Wages And Spending Disappoint

Anyone still celebrating yesterday's 3.5% U.S. GDP growth estimate for the third-quarter might want to take off their pointy party hats. Some new economic indicators out this morning aren't pretty. Wages are growing at a snail's pace, and consumer spending has fallen off a cliff. This data suggests that the economy might not be in nearly as good shape as the GDP number suggests.

Here's what's happening with wages, via Marketwatch:

Wages increased 1.5% in the past four quarters, down from 1.8% in the previous quarter. Benefit costs rose 1.6% compared with a 1.8% rise in the second quarter. These are both record lows.

But there is some sort of good news that this produces:

The cost of employing a worker in the United States fell to a record-low level in the third quarter, the Labor Department reported Friday.


For the past year, the Employment Cost Index increased 1.5%, the slowest pace since the government began tracking the data in 1982.

Since wages have grown so little, businesses have lower wage expenses. That means once they begin hiring again, it will be relatively cheap for them to do so.

What happens when wages are low and unemployment is high? People don't buy much. The data shows this as well, also quoting Marketwatch:

Real (inflation-adjusted) consumer spending dropped a seasonally adjusted 0.6% in September after a 1% gain in August, the government said. It was the largest decline in spending since December.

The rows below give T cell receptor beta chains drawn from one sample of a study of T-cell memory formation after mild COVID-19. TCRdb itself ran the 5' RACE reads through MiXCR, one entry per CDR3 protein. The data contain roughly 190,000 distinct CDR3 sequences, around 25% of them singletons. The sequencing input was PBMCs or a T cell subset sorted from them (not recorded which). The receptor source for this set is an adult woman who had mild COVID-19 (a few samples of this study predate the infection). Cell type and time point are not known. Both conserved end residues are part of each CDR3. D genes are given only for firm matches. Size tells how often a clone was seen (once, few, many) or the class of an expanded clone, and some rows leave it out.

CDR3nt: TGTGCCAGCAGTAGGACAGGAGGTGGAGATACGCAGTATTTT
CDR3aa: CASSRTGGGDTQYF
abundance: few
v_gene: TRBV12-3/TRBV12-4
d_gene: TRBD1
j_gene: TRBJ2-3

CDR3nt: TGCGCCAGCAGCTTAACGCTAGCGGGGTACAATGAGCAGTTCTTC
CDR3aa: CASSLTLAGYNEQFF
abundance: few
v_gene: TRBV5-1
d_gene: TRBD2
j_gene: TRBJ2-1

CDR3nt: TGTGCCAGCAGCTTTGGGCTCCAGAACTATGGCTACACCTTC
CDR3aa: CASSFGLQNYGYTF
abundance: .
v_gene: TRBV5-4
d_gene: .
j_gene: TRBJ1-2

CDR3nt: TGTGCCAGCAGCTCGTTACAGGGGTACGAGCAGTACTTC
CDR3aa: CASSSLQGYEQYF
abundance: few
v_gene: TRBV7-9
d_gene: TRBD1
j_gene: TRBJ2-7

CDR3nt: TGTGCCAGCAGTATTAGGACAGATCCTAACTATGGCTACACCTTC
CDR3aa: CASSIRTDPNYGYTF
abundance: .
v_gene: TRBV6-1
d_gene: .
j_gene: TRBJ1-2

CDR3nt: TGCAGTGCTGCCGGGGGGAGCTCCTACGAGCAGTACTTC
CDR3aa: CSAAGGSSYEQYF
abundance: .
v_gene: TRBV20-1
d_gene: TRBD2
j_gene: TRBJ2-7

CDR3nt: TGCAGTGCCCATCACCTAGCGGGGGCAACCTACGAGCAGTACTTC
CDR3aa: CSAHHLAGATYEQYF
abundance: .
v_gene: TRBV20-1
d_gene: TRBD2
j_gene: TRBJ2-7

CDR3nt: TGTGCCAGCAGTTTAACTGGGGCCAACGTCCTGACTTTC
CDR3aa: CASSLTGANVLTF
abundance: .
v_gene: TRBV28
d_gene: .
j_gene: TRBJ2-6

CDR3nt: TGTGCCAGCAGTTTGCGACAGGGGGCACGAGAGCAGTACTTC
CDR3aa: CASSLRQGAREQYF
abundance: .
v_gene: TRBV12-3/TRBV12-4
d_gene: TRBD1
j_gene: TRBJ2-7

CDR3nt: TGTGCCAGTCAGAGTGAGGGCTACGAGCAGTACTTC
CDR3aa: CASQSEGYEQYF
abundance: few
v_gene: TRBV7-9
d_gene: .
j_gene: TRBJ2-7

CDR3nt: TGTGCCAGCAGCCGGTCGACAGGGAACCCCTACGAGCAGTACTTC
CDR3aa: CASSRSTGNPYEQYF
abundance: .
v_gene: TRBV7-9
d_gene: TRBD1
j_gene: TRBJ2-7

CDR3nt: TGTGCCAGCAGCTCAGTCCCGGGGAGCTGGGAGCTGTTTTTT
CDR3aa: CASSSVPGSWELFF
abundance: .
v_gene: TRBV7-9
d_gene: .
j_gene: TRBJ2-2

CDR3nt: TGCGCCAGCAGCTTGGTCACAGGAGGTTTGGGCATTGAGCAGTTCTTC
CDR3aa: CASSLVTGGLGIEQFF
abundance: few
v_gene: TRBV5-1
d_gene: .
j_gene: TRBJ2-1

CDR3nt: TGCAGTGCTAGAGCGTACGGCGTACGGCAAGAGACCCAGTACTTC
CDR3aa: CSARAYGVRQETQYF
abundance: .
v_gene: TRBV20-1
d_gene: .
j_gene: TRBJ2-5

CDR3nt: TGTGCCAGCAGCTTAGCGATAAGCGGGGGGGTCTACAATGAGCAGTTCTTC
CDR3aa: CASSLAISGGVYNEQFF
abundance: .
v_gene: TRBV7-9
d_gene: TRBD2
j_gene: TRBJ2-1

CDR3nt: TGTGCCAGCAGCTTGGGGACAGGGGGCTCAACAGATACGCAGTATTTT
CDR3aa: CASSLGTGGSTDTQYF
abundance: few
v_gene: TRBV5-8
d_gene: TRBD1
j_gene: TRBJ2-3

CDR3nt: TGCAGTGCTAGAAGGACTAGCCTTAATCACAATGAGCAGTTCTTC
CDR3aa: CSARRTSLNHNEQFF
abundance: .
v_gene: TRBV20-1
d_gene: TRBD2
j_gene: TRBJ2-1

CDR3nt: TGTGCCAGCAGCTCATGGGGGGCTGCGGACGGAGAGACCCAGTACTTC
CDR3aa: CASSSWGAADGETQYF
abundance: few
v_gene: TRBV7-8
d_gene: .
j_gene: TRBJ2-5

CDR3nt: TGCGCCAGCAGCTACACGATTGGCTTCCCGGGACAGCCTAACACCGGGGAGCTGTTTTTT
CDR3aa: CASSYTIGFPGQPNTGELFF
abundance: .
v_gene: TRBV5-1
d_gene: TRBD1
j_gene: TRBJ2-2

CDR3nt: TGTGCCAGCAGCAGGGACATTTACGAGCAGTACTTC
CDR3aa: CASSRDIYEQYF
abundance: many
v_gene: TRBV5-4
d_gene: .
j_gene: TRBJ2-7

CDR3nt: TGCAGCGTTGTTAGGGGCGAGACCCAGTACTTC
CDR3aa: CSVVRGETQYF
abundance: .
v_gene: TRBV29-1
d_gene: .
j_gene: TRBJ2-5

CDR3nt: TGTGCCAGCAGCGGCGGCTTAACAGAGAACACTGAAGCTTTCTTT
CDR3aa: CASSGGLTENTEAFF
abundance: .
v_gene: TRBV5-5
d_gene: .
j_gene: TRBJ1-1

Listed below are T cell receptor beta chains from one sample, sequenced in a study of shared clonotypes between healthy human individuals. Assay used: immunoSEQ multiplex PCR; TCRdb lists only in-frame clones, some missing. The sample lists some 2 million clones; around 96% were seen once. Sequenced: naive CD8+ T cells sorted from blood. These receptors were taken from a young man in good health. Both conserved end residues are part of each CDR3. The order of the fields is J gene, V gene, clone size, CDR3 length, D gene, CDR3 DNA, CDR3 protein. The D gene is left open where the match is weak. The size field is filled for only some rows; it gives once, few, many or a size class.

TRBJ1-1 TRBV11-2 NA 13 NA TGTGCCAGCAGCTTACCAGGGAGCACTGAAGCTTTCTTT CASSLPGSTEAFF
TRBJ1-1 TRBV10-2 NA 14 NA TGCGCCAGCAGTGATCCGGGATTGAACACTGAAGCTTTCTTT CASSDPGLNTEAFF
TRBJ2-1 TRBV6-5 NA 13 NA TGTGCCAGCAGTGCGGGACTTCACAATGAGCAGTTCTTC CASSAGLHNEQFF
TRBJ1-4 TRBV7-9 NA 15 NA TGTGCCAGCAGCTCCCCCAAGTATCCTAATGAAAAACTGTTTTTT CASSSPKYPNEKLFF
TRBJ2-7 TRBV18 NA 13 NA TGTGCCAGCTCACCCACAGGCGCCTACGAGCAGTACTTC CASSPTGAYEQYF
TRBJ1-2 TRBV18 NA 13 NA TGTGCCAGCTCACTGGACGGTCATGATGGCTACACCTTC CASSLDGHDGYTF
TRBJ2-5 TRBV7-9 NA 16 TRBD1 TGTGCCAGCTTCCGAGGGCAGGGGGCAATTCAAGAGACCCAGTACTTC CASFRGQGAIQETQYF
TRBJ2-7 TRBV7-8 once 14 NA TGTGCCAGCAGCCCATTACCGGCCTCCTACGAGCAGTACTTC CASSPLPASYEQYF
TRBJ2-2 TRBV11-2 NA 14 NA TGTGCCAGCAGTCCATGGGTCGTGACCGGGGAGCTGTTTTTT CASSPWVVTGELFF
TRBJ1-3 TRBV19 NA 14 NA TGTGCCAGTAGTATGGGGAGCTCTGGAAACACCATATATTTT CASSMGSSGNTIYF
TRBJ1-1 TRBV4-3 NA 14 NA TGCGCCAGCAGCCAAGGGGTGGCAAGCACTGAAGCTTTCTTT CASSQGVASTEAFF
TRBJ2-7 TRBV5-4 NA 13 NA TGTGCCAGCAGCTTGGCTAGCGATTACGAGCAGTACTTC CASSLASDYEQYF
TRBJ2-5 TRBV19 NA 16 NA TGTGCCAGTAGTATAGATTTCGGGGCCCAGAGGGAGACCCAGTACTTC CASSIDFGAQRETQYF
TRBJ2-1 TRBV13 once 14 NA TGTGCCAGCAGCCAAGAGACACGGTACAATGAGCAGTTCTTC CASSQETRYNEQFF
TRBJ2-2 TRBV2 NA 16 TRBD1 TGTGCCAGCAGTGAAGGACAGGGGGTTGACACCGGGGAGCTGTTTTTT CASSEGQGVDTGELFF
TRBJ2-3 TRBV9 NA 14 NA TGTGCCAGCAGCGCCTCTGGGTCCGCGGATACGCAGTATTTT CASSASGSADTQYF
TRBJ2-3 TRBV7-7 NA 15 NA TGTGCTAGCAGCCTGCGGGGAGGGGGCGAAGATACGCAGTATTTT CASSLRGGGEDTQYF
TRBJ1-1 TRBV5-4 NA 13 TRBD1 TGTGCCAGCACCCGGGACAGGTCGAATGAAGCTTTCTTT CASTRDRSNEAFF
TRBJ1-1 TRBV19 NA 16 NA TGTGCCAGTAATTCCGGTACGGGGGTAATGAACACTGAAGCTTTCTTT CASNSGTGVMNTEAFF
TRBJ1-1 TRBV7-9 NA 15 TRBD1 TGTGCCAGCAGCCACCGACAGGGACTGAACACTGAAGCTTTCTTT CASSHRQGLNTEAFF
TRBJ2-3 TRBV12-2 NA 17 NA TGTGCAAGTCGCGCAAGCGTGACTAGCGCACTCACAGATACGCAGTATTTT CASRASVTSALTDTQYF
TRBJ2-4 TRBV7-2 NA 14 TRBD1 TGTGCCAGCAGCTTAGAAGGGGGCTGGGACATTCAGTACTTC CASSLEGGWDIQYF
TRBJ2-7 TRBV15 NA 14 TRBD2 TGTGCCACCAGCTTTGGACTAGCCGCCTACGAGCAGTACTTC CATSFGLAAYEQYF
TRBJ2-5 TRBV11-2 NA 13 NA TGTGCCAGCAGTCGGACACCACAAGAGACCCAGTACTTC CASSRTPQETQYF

Since holiday-fueled December! This sounds pretty awful, but might not be quite as bad as it looks. The September data was without the cushion that cash-for-clunkers provided in August. So it makes sense that spending exploded for clunkers, and then plummeted when it ended. Still, this number makes clear that the positive trajectory of spending from clunkers wasn't a sustainable path under these economic conditions.

This all reinforces the idea that consumers are hurting, a lot. It also indicates the thesis that business must lead the recovery continues to make the most sense.

Presented by

Daniel Indiviglio was an associate editor at The Atlantic from 2009 through 2011. He is now the Washington, D.C.-based columnist for Reuters Breakingviews. He is also a 2011 Robert Novak Journalism Fellow through the Phillips Foundation. More

Indiviglio has also written for Forbes. Prior to becoming a journalist, he spent several years working as an investment banker and a consultant.

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